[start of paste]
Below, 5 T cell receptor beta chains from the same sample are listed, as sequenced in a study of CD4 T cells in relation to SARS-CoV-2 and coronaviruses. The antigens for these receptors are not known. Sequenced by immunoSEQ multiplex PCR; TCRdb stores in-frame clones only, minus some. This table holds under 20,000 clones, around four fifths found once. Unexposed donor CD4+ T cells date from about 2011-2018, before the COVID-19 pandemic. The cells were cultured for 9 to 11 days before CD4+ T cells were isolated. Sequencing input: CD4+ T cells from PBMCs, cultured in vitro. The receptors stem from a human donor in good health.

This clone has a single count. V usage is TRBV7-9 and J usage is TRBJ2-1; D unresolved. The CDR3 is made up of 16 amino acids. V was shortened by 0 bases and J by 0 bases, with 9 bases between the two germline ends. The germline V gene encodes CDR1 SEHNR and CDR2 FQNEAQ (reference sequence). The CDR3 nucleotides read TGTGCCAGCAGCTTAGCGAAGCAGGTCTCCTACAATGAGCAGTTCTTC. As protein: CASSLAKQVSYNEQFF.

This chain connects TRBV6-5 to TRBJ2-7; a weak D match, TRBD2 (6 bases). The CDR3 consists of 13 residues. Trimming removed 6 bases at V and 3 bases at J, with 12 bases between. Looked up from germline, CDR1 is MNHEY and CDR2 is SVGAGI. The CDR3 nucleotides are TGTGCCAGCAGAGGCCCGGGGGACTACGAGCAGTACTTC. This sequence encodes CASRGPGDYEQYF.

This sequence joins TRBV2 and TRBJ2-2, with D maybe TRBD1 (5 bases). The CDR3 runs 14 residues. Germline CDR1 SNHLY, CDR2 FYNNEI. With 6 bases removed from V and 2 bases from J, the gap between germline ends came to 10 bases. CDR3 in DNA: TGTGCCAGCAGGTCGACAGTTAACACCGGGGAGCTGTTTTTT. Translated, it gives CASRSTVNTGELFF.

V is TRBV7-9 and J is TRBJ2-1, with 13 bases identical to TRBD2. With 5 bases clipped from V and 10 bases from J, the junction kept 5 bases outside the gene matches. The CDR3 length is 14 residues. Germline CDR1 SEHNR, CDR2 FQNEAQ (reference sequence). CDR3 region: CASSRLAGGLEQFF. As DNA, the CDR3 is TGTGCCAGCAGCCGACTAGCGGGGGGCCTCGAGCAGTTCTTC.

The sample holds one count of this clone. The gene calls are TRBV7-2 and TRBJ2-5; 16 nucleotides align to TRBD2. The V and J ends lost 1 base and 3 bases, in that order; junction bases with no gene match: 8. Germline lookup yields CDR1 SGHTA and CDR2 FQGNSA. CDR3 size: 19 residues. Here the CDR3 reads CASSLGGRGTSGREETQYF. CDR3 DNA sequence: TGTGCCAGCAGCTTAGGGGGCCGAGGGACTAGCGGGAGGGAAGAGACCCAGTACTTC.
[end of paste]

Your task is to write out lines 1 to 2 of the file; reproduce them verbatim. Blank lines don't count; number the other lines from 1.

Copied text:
Below, 5 T cell receptor beta chains from the same sample are listed, as sequenced in a study of CD4 T cells in relation to SARS-CoV-2 and coronaviruses. The antigens for these receptors are not known. Sequenced by immunoSEQ multiplex PCR; TCRdb stores in-frame clones only, minus some. This table holds under 20,000 clones, around four fifths found once. Unexposed donor CD4+ T cells date from about 2011-2018, before the COVID-19 pandemic. The cells were cultured for 9 to 11 days before CD4+ T cells were isolated. Sequencing input: CD4+ T cells from PBMCs, cultured in vitro. The receptors stem from a human donor in good health.

This clone has a single count. V usage is TRBV7-9 and J usage is TRBJ2-1; D unresolved. The CDR3 is made up of 16 amino acids. V was shortened by 0 bases and J by 0 bases, with 9 bases between the two germline ends. The germline V gene encodes CDR1 SEHNR and CDR2 FQNEAQ (reference sequence). The CDR3 nucleotides read TGTGCCAGCAGCTTAGCGAAGCAGGTCTCCTACAATGAGCAGTTCTTC. As protein: CASSLAKQVSYNEQFF.